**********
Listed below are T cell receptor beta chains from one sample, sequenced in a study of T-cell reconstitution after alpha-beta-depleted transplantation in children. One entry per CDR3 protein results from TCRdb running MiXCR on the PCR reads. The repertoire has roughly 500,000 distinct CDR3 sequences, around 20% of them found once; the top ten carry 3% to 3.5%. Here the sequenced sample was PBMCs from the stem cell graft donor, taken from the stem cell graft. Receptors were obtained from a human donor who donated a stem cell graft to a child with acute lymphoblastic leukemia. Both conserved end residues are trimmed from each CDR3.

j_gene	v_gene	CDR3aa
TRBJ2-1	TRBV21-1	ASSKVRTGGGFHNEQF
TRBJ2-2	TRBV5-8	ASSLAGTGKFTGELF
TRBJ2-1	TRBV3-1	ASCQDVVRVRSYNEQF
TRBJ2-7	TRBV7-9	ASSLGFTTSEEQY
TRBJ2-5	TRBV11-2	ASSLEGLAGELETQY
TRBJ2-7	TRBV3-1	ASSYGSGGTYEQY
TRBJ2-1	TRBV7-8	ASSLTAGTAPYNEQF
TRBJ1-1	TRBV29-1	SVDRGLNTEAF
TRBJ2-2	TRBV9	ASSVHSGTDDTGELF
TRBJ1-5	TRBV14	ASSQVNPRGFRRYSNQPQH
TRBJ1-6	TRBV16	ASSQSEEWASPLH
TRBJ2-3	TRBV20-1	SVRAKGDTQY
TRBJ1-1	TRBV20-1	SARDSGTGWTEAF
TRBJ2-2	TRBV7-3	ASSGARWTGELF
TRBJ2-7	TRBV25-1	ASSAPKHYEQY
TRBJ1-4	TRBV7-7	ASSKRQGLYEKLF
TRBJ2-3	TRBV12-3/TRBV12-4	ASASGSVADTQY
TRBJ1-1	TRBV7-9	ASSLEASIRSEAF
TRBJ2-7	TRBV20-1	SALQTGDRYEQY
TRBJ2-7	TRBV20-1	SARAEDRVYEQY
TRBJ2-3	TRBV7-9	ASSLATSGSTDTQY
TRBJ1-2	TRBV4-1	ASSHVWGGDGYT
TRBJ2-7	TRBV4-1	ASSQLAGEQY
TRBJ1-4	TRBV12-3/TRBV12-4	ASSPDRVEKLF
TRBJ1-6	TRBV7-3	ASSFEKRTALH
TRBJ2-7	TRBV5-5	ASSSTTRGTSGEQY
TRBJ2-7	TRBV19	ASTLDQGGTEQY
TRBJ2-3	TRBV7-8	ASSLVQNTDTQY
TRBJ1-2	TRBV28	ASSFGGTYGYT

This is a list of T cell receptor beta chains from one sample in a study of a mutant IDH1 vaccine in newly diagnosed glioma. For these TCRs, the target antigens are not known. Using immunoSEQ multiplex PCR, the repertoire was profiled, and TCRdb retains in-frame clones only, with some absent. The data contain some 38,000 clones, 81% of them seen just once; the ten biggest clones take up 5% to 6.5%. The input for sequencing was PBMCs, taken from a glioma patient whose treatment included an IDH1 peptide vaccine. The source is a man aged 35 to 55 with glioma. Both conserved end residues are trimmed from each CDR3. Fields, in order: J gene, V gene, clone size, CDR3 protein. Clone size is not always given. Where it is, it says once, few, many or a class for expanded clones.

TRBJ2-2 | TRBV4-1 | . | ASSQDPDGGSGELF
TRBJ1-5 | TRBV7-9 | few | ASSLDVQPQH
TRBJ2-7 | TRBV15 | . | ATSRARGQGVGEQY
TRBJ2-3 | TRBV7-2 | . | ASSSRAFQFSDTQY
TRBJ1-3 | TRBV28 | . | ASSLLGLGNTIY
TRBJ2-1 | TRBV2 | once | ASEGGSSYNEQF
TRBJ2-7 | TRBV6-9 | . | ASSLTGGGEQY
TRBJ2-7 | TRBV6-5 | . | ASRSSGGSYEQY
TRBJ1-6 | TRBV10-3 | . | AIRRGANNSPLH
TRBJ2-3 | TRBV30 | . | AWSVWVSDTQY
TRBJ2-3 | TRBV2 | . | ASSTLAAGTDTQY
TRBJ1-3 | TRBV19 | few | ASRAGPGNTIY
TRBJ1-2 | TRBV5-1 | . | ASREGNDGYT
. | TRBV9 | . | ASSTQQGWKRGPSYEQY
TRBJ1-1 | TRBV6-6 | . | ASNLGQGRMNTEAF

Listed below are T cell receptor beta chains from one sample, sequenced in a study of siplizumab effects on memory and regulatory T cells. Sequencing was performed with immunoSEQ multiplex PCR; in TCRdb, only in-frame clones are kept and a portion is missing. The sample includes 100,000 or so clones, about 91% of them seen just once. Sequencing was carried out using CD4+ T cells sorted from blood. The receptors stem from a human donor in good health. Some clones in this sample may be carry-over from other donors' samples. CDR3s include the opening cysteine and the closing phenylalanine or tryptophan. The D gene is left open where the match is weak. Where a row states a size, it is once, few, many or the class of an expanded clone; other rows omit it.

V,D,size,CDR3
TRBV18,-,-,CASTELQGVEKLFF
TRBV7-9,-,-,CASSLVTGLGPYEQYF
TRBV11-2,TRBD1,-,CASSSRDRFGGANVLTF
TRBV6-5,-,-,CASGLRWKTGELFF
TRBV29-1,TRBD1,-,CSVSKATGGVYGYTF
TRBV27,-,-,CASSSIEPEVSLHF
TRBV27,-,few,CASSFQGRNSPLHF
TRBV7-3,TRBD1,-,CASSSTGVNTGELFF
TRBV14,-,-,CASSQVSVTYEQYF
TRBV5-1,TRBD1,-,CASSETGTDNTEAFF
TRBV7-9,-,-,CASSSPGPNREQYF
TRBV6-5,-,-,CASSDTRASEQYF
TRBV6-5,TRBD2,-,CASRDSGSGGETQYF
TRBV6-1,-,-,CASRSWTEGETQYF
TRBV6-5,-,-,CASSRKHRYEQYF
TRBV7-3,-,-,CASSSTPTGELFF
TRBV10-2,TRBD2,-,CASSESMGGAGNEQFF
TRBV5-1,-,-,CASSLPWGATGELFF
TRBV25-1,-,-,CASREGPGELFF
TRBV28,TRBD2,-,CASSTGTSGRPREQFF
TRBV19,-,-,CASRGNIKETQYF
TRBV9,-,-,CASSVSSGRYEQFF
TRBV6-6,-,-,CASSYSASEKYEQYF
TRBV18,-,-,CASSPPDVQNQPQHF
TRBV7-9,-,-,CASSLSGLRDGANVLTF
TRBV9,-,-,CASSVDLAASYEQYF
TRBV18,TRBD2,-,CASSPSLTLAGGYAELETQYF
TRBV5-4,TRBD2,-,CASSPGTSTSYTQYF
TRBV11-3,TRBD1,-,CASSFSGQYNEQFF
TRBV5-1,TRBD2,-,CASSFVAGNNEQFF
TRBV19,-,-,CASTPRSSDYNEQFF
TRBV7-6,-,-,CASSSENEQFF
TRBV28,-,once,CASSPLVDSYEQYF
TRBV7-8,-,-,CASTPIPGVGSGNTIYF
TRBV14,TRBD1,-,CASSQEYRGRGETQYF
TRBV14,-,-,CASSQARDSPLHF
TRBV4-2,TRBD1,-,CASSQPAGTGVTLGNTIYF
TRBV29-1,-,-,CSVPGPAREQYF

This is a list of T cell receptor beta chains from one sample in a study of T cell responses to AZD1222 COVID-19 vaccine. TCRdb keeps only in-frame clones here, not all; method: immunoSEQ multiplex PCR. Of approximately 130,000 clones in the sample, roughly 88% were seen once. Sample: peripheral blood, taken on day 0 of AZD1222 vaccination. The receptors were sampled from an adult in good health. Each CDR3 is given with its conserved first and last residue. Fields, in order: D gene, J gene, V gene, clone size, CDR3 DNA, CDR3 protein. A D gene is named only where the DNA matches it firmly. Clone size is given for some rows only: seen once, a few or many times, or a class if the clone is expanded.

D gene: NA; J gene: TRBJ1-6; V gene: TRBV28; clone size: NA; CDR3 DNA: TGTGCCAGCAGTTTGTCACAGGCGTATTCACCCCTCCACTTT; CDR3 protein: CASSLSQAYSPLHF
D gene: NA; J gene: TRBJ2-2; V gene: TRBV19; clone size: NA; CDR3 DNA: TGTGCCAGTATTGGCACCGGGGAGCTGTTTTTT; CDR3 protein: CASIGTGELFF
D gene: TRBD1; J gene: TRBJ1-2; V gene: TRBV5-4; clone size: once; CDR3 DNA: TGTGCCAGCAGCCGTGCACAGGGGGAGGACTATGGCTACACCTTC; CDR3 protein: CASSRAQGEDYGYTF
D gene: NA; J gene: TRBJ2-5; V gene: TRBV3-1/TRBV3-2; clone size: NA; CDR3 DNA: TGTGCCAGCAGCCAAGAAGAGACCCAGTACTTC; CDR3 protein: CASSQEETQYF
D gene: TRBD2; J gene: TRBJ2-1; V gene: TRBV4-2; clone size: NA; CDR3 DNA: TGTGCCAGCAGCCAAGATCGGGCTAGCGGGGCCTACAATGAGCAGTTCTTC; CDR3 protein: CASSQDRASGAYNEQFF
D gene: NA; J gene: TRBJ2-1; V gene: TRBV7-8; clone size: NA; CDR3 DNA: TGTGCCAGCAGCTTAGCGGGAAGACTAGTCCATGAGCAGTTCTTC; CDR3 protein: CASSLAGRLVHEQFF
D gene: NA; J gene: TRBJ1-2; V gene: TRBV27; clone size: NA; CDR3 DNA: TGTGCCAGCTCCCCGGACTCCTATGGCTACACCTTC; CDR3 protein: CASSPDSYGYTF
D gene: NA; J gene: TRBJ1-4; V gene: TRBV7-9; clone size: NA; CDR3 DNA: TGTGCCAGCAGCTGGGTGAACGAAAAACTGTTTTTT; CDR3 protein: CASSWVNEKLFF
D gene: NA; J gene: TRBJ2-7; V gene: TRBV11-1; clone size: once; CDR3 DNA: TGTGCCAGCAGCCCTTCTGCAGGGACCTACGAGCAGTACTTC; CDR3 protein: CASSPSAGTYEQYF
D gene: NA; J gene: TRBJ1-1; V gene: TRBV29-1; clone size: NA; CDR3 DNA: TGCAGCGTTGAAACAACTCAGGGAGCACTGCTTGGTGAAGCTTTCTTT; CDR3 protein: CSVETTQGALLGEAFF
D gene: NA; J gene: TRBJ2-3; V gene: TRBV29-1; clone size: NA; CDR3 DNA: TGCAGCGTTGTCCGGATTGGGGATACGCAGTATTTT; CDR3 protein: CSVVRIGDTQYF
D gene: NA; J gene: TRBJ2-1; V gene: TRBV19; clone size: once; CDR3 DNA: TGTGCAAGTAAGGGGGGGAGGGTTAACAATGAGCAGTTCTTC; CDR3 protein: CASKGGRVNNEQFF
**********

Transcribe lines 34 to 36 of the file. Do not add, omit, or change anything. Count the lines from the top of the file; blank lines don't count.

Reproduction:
TRBJ1-5 | TRBV7-9 | few | ASSLDVQPQH
TRBJ2-7 | TRBV15 | . | ATSRARGQGVGEQY
TRBJ2-3 | TRBV7-2 | . | ASSSRAFQFSDTQY